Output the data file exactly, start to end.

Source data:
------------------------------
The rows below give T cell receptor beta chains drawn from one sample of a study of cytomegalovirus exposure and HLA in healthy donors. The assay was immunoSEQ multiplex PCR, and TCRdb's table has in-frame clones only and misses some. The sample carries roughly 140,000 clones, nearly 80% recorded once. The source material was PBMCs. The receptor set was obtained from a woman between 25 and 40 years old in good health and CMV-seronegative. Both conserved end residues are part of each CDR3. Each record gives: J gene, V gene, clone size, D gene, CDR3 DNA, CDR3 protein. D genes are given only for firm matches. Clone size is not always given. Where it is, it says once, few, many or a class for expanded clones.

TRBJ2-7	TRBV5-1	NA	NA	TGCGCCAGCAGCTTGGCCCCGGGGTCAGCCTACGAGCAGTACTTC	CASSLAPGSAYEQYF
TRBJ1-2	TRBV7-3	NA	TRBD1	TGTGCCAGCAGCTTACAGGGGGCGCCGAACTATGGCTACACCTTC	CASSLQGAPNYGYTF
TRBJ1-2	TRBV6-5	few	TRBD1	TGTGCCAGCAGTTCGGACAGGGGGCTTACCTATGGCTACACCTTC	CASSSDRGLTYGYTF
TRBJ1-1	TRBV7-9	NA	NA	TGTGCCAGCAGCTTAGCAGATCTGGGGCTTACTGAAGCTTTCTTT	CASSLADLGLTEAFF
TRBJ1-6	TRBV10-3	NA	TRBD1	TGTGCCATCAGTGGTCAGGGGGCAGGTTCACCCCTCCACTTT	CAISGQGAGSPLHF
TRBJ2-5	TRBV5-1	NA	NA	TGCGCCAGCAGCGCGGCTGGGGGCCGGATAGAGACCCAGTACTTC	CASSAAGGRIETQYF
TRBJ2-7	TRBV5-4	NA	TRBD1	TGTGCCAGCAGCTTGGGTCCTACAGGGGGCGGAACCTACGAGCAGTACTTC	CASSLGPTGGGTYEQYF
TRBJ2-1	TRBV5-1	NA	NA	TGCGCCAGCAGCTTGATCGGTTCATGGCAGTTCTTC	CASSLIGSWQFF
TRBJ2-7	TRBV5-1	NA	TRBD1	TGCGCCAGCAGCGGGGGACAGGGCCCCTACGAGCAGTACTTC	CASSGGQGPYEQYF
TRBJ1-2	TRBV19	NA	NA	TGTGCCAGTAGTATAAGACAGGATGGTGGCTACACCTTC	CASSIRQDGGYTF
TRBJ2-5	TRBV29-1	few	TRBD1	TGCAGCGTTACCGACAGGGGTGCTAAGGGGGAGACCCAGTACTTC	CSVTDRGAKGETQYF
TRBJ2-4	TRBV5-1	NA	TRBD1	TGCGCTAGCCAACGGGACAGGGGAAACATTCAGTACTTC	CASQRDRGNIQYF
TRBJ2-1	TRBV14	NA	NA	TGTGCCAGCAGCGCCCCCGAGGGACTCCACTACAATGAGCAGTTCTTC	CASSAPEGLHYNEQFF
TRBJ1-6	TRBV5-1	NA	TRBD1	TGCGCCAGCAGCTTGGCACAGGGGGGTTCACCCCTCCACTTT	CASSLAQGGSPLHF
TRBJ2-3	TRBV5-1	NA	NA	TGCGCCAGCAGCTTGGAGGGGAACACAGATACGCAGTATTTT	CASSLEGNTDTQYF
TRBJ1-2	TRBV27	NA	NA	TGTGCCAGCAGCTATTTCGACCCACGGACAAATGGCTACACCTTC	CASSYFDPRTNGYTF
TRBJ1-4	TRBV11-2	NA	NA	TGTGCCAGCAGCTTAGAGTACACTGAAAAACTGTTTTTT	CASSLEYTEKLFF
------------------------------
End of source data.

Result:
The rows below give T cell receptor beta chains drawn from one sample of a study of cytomegalovirus exposure and HLA in healthy donors. The assay was immunoSEQ multiplex PCR, and TCRdb's table has in-frame clones only and misses some. The sample carries roughly 140,000 clones, nearly 80% recorded once. The source material was PBMCs. The receptor set was obtained from a woman between 25 and 40 years old in good health and CMV-seronegative. Both conserved end residues are part of each CDR3. Each record gives: J gene, V gene, clone size, D gene, CDR3 DNA, CDR3 protein. D genes are given only for firm matches. Clone size is not always given. Where it is, it says once, few, many or a class for expanded clones.

TRBJ2-7	TRBV5-1	NA	NA	TGCGCCAGCAGCTTGGCCCCGGGGTCAGCCTACGAGCAGTACTTC	CASSLAPGSAYEQYF
TRBJ1-2	TRBV7-3	NA	TRBD1	TGTGCCAGCAGCTTACAGGGGGCGCCGAACTATGGCTACACCTTC	CASSLQGAPNYGYTF
TRBJ1-2	TRBV6-5	few	TRBD1	TGTGCCAGCAGTTCGGACAGGGGGCTTACCTATGGCTACACCTTC	CASSSDRGLTYGYTF
TRBJ1-1	TRBV7-9	NA	NA	TGTGCCAGCAGCTTAGCAGATCTGGGGCTTACTGAAGCTTTCTTT	CASSLADLGLTEAFF
TRBJ1-6	TRBV10-3	NA	TRBD1	TGTGCCATCAGTGGTCAGGGGGCAGGTTCACCCCTCCACTTT	CAISGQGAGSPLHF
TRBJ2-5	TRBV5-1	NA	NA	TGCGCCAGCAGCGCGGCTGGGGGCCGGATAGAGACCCAGTACTTC	CASSAAGGRIETQYF
TRBJ2-7	TRBV5-4	NA	TRBD1	TGTGCCAGCAGCTTGGGTCCTACAGGGGGCGGAACCTACGAGCAGTACTTC	CASSLGPTGGGTYEQYF
TRBJ2-1	TRBV5-1	NA	NA	TGCGCCAGCAGCTTGATCGGTTCATGGCAGTTCTTC	CASSLIGSWQFF
TRBJ2-7	TRBV5-1	NA	TRBD1	TGCGCCAGCAGCGGGGGACAGGGCCCCTACGAGCAGTACTTC	CASSGGQGPYEQYF
TRBJ1-2	TRBV19	NA	NA	TGTGCCAGTAGTATAAGACAGGATGGTGGCTACACCTTC	CASSIRQDGGYTF
TRBJ2-5	TRBV29-1	few	TRBD1	TGCAGCGTTACCGACAGGGGTGCTAAGGGGGAGACCCAGTACTTC	CSVTDRGAKGETQYF
TRBJ2-4	TRBV5-1	NA	TRBD1	TGCGCTAGCCAACGGGACAGGGGAAACATTCAGTACTTC	CASQRDRGNIQYF
TRBJ2-1	TRBV14	NA	NA	TGTGCCAGCAGCGCCCCCGAGGGACTCCACTACAATGAGCAGTTCTTC	CASSAPEGLHYNEQFF
TRBJ1-6	TRBV5-1	NA	TRBD1	TGCGCCAGCAGCTTGGCACAGGGGGGTTCACCCCTCCACTTT	CASSLAQGGSPLHF
TRBJ2-3	TRBV5-1	NA	NA	TGCGCCAGCAGCTTGGAGGGGAACACAGATACGCAGTATTTT	CASSLEGNTDTQYF
TRBJ1-2	TRBV27	NA	NA	TGTGCCAGCAGCTATTTCGACCCACGGACAAATGGCTACACCTTC	CASSYFDPRTNGYTF
TRBJ1-4	TRBV11-2	NA	NA	TGTGCCAGCAGCTTAGAGTACACTGAAAAACTGTTTTTT	CASSLEYTEKLFF